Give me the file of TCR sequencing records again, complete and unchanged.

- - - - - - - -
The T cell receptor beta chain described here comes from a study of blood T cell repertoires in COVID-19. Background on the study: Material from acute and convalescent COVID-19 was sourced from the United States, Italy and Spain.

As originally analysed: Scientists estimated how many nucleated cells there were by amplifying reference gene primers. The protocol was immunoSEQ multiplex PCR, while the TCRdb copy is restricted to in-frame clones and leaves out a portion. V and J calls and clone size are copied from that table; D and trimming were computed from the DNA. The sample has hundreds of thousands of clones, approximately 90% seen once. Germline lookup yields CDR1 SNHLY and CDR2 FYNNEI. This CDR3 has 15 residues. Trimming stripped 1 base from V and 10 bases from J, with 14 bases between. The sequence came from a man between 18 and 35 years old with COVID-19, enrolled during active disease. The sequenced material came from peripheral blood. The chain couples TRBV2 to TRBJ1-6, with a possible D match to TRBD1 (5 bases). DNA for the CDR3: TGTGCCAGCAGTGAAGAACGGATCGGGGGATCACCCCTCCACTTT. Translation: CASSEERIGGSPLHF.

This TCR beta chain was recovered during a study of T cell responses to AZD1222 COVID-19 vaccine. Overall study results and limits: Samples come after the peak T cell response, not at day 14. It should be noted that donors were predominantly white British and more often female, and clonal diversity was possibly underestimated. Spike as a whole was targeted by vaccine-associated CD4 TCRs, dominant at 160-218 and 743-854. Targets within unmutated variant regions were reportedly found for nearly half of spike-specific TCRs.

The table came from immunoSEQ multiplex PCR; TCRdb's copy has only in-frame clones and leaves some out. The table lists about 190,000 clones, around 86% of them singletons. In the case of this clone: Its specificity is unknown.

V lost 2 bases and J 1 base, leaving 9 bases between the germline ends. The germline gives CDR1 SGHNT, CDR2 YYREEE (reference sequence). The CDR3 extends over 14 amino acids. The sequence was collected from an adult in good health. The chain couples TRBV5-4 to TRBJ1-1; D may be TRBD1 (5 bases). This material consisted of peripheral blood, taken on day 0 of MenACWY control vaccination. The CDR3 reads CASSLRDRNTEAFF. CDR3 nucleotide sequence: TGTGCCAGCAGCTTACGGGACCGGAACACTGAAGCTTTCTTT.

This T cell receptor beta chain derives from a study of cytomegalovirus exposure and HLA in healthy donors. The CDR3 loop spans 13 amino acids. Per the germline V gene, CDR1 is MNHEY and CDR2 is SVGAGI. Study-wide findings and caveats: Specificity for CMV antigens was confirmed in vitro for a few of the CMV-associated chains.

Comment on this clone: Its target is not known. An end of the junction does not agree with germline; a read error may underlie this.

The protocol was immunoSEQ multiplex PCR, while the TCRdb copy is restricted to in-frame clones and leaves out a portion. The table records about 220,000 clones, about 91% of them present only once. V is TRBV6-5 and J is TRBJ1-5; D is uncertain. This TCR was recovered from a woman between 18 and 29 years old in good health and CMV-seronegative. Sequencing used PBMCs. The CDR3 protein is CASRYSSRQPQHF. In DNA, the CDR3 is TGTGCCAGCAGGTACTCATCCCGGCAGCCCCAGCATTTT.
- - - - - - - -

The T cell receptor beta chain described here comes from a study of blood T cell repertoires in COVID-19. Background on the study: Material from acute and convalescent COVID-19 was sourced from the United States, Italy and Spain.

As originally analysed: Scientists estimated how many nucleated cells there were by amplifying reference gene primers. The protocol was immunoSEQ multiplex PCR, while the TCRdb copy is restricted to in-frame clones and leaves out a portion. V and J calls and clone size are copied from that table; D and trimming were computed from the DNA. The sample has hundreds of thousands of clones, approximately 90% seen once. Germline lookup yields CDR1 SNHLY and CDR2 FYNNEI. This CDR3 has 15 residues. Trimming stripped 1 base from V and 10 bases from J, with 14 bases between. The sequence came from a man between 18 and 35 years old with COVID-19, enrolled during active disease. The sequenced material came from peripheral blood. The chain couples TRBV2 to TRBJ1-6, with a possible D match to TRBD1 (5 bases). DNA for the CDR3: TGTGCCAGCAGTGAAGAACGGATCGGGGGATCACCCCTCCACTTT. Translation: CASSEERIGGSPLHF.

This TCR beta chain was recovered during a study of T cell responses to AZD1222 COVID-19 vaccine. Overall study results and limits: Samples come after the peak T cell response, not at day 14. It should be noted that donors were predominantly white British and more often female, and clonal diversity was possibly underestimated. Spike as a whole was targeted by vaccine-associated CD4 TCRs, dominant at 160-218 and 743-854. Targets within unmutated variant regions were reportedly found for nearly half of spike-specific TCRs.

The table came from immunoSEQ multiplex PCR; TCRdb's copy has only in-frame clones and leaves some out. The table lists about 190,000 clones, around 86% of them singletons. In the case of this clone: Its specificity is unknown.

V lost 2 bases and J 1 base, leaving 9 bases between the germline ends. The germline gives CDR1 SGHNT, CDR2 YYREEE (reference sequence). The CDR3 extends over 14 amino acids. The sequence was collected from an adult in good health. The chain couples TRBV5-4 to TRBJ1-1; D may be TRBD1 (5 bases). This material consisted of peripheral blood, taken on day 0 of MenACWY control vaccination. The CDR3 reads CASSLRDRNTEAFF. CDR3 nucleotide sequence: TGTGCCAGCAGCTTACGGGACCGGAACACTGAAGCTTTCTTT.

This T cell receptor beta chain derives from a study of cytomegalovirus exposure and HLA in healthy donors. The CDR3 loop spans 13 amino acids. Per the germline V gene, CDR1 is MNHEY and CDR2 is SVGAGI. Study-wide findings and caveats: Specificity for CMV antigens was confirmed in vitro for a few of the CMV-associated chains.

Comment on this clone: Its target is not known. An end of the junction does not agree with germline; a read error may underlie this.

The protocol was immunoSEQ multiplex PCR, while the TCRdb copy is restricted to in-frame clones and leaves out a portion. The table records about 220,000 clones, about 91% of them present only once. V is TRBV6-5 and J is TRBJ1-5; D is uncertain. This TCR was recovered from a woman between 18 and 29 years old in good health and CMV-seronegative. Sequencing used PBMCs. The CDR3 protein is CASRYSSRQPQHF. In DNA, the CDR3 is TGTGCCAGCAGGTACTCATCCCGGCAGCCCCAGCATTTT.